After conversations with Rick Janowski I realized that I'd approached the jump model incorrectly. I've since revamped the whole thing and reposted the corrected paper on arxiv.org - the same link as before, overwriting the old (incorrect) version.

I feel pretty confident about this second cut. The implied Janowski cube life index is right around the optimal value I found, and jump volatility found by optimizing the model parameter in bot self-play ties out well with statistical estimates of jump volatility.

I put the python code I used to generate cubeful equities onto github, released under the GPL. It contains functions for calculating cubeful equity in the three cube states (player-owned cube, unavailable cube, and centered cube). Three methods for calculating the equity: numerically, solving the exact model; a linear approximation; and a nonlinear approximation that improves on the linear one. They are all developed in the paper.

I feel pretty confident about this second cut. The implied Janowski cube life index is right around the optimal value I found, and jump volatility found by optimizing the model parameter in bot self-play ties out well with statistical estimates of jump volatility.

I put the python code I used to generate cubeful equities onto github, released under the GPL. It contains functions for calculating cubeful equity in the three cube states (player-owned cube, unavailable cube, and centered cube). Three methods for calculating the equity: numerically, solving the exact model; a linear approximation; and a nonlinear approximation that improves on the linear one. They are all developed in the paper.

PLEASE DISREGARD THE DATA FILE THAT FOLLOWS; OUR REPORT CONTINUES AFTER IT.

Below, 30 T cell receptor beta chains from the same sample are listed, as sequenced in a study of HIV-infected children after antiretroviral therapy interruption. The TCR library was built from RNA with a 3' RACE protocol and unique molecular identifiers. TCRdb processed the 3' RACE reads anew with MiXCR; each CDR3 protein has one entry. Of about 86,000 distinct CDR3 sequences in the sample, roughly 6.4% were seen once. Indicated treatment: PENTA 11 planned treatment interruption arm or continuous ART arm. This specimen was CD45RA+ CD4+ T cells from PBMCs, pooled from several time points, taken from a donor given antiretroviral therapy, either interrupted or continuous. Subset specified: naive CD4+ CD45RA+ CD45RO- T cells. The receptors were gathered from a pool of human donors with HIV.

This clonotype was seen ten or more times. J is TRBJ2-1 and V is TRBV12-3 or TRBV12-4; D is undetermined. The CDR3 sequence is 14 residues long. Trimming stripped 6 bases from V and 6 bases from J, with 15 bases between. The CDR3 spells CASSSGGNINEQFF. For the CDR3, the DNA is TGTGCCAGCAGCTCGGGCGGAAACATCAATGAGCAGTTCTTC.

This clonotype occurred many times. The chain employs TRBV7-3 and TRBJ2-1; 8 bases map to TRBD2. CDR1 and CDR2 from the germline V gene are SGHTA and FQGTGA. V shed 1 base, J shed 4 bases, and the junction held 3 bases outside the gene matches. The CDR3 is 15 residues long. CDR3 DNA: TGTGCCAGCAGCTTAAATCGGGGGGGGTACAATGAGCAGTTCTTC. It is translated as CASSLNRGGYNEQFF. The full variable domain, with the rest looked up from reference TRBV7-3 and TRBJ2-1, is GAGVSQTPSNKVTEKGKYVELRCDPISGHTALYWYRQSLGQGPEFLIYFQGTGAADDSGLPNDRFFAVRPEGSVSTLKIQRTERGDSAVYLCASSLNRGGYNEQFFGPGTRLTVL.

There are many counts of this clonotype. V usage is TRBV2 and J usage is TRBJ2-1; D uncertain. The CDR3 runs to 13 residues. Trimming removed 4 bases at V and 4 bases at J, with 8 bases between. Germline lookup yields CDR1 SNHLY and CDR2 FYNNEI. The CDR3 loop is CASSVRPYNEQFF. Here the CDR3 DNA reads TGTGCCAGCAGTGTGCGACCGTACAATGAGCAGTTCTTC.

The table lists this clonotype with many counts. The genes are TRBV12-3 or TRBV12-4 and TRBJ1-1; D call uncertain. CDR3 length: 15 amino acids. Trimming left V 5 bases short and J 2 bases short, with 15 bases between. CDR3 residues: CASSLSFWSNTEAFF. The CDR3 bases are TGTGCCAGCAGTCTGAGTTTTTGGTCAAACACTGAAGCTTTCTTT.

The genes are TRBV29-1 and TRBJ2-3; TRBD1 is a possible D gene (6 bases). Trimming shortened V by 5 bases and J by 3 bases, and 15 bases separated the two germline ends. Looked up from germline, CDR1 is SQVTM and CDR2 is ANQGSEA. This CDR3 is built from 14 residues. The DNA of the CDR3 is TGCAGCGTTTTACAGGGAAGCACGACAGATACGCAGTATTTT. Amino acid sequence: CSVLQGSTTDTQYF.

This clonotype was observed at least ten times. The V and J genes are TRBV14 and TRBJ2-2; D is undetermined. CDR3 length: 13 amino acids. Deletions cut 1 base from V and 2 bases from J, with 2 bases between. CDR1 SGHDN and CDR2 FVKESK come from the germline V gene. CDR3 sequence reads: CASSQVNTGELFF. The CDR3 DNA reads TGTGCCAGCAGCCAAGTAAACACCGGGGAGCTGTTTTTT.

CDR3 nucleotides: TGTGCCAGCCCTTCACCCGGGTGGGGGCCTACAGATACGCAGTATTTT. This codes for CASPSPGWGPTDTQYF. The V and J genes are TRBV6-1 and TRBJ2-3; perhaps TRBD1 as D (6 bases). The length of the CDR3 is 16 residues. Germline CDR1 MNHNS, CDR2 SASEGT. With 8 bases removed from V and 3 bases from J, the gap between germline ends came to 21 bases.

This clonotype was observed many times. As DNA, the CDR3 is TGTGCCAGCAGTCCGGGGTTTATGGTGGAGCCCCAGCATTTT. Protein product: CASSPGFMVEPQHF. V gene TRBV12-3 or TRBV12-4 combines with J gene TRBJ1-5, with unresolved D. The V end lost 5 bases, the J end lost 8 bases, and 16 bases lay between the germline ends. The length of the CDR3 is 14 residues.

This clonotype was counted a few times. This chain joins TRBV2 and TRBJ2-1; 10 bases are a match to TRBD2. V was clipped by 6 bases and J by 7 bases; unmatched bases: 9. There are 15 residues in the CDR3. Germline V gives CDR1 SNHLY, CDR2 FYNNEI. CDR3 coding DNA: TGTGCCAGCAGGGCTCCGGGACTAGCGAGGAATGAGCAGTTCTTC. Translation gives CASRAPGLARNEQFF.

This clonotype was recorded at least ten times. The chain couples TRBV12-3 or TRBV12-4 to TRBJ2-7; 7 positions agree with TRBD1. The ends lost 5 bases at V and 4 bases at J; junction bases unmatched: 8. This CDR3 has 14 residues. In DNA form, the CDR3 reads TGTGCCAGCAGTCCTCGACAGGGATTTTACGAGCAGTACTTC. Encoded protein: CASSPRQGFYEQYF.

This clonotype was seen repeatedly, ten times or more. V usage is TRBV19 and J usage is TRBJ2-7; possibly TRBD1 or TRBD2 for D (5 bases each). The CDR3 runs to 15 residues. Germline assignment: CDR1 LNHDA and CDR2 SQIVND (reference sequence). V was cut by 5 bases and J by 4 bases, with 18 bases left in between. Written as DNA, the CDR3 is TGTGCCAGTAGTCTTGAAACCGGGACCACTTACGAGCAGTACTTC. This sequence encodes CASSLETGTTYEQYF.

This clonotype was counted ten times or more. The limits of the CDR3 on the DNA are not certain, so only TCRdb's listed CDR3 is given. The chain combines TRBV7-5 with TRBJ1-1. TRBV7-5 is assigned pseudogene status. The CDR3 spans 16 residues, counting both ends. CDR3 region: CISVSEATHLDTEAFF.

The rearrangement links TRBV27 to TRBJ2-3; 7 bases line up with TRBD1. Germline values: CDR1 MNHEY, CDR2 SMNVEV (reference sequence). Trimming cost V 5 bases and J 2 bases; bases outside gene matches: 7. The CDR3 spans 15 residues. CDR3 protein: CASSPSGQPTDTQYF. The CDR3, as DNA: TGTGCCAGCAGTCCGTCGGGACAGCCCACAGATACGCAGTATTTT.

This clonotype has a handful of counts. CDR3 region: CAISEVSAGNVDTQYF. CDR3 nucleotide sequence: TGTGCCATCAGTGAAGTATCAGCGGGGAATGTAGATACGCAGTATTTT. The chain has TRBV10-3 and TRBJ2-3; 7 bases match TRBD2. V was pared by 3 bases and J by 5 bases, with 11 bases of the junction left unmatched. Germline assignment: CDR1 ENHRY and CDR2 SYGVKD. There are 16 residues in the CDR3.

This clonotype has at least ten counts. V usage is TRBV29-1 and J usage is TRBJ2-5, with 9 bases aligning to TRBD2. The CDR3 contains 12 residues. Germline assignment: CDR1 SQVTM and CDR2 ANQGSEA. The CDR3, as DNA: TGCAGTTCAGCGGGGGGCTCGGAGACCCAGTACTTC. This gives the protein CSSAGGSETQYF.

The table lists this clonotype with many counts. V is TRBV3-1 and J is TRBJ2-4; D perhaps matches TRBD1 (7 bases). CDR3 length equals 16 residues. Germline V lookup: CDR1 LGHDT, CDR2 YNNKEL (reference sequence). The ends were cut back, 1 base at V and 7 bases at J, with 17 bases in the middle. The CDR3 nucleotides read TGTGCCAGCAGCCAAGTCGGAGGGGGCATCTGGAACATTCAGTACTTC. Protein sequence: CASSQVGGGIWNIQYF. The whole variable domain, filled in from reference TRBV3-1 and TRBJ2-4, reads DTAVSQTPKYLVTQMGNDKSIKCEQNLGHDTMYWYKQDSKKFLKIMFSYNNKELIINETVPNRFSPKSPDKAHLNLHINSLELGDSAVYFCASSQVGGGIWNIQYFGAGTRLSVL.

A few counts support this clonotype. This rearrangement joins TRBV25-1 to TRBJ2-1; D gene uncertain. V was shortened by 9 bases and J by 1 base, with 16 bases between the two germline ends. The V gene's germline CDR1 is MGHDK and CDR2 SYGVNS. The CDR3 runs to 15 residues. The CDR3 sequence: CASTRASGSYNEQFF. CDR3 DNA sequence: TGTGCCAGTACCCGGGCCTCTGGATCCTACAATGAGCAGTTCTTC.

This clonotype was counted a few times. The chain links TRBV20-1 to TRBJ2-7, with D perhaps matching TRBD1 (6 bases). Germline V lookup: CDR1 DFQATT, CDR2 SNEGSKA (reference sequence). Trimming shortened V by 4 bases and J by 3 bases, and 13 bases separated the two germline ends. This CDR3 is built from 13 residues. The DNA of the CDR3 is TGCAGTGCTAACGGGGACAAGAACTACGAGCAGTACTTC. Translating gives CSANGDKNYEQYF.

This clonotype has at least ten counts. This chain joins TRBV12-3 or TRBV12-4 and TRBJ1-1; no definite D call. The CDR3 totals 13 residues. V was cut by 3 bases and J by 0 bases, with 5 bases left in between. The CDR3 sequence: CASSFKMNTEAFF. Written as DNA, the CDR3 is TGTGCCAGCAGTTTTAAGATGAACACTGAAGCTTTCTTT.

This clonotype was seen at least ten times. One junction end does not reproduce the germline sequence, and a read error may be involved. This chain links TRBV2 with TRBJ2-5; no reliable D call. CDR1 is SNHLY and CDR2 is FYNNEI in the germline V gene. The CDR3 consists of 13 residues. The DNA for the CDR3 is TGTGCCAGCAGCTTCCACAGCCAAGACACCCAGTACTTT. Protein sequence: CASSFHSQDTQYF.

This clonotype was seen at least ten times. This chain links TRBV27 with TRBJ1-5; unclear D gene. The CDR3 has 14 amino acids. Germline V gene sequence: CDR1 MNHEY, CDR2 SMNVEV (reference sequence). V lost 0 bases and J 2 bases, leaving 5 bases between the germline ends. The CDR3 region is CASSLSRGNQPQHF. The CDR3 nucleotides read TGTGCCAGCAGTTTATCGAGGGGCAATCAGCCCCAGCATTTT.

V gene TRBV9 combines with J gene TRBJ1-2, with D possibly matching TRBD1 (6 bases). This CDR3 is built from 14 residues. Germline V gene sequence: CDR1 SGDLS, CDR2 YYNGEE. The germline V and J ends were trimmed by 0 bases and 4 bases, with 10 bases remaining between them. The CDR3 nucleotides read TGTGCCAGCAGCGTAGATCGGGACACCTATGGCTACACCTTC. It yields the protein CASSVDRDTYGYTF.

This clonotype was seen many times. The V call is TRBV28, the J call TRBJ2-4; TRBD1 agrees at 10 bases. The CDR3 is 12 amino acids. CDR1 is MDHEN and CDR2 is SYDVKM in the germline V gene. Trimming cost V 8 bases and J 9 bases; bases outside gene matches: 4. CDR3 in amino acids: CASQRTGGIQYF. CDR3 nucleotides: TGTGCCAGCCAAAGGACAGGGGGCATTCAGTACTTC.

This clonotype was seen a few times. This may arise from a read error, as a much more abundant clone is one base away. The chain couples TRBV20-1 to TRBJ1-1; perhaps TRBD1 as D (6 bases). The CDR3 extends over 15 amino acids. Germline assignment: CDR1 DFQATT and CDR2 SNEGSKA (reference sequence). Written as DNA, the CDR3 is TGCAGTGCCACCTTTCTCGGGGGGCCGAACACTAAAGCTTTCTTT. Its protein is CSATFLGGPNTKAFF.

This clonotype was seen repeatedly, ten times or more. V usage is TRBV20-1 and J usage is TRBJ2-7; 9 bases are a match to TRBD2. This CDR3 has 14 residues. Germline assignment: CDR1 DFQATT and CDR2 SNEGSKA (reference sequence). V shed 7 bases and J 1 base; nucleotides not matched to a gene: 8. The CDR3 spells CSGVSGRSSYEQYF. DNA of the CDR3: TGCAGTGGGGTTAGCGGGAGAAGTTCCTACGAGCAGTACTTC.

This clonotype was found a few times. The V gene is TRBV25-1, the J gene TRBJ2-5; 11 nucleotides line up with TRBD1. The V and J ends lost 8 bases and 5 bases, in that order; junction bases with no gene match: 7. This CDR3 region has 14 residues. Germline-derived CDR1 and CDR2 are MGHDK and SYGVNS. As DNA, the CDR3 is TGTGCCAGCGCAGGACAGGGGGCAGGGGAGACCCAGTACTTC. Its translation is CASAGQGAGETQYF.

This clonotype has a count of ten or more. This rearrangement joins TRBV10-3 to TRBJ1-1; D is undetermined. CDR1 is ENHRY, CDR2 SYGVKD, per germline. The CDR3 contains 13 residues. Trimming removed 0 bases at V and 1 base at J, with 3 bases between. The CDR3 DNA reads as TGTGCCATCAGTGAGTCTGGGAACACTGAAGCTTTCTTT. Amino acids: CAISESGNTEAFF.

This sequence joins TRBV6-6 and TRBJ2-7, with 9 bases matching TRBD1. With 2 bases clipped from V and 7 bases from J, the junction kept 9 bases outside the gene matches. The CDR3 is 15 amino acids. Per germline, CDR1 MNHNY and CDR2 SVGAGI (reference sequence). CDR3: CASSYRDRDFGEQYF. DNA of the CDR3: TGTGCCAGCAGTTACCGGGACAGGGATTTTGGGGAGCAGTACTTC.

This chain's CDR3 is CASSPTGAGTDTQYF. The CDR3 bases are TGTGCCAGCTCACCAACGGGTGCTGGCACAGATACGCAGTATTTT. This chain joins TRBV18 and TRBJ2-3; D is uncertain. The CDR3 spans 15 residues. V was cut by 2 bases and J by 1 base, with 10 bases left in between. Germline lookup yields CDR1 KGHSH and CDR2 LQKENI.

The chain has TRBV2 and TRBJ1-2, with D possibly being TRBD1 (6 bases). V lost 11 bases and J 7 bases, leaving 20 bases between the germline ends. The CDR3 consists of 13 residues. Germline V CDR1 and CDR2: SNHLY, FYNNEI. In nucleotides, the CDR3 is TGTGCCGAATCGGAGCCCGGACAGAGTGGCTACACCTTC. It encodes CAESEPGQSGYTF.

Cube Handling In Backgammon Money Games Under a Jump Model

A variation on Janowski’s cubeful equity model is proposed for cube handling in backgammon money games. Instead of approximating the cubeful take point as an interpolation between the dead and live cube limits, a new model is developed where the cubeless probability of win evolves through a series of random jumps instead of continuous diffusion. Each jump is drawn from a distribution with zero mean and an expected absolute jump size called the “jump volatility” that can be a function of game state but is assumed to be small compared to the market window.

Closed form approximations for cubeful equities and cube decision points are developed as a function of local and average jump volatility. The local jump volatility can be calculated for specific game states, leading to crisper doubling decisions.

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